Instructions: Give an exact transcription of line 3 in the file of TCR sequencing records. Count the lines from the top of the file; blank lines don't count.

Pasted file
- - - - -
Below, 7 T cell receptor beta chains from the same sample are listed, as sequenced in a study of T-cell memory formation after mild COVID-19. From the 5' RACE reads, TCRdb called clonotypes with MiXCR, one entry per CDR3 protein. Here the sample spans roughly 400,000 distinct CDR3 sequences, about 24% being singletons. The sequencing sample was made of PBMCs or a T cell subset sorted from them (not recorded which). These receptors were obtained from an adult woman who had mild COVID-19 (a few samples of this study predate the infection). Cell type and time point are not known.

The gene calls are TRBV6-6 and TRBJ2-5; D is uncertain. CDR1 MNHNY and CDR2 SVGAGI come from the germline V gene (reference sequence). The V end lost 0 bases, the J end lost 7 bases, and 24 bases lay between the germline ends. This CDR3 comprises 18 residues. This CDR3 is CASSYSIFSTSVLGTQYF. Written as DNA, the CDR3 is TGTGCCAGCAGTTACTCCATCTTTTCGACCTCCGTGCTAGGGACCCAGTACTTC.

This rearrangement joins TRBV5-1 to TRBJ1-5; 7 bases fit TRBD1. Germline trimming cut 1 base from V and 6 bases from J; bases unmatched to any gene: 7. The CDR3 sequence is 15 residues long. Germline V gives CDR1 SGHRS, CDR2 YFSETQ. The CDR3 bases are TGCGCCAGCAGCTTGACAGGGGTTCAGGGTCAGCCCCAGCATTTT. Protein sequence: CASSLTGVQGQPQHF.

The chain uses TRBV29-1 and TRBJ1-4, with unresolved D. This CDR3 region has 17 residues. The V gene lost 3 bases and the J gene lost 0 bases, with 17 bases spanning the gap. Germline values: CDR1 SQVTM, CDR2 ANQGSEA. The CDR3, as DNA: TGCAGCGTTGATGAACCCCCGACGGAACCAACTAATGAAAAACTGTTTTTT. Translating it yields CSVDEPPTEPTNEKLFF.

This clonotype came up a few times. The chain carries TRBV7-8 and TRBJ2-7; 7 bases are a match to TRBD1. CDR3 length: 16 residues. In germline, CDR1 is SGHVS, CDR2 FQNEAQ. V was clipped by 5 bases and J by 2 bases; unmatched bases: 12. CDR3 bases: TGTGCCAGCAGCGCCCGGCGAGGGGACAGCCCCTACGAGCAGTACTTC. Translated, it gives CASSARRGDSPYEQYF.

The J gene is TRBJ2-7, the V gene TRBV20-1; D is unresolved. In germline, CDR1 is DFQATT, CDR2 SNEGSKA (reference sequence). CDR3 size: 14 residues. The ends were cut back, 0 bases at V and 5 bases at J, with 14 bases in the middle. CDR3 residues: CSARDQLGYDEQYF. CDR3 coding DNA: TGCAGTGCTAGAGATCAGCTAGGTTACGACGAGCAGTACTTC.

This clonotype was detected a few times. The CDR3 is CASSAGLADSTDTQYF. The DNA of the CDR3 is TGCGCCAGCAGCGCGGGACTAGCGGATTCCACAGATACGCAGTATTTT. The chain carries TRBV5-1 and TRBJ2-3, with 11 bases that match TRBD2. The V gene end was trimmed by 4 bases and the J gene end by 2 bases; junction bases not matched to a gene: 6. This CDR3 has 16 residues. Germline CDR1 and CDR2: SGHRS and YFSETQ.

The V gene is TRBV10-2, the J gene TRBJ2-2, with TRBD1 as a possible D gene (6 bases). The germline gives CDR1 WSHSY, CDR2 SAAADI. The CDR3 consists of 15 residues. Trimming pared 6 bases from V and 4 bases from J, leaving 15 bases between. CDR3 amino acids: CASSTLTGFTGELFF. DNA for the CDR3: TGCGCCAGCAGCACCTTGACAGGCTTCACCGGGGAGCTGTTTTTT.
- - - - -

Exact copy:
This rearrangement joins TRBV5-1 to TRBJ1-5; 7 bases fit TRBD1. Germline trimming cut 1 base from V and 6 bases from J; bases unmatched to any gene: 7. The CDR3 sequence is 15 residues long. Germline V gives CDR1 SGHRS, CDR2 YFSETQ. The CDR3 bases are TGCGCCAGCAGCTTGACAGGGGTTCAGGGTCAGCCCCAGCATTTT. Protein sequence: CASSLTGVQGQPQHF.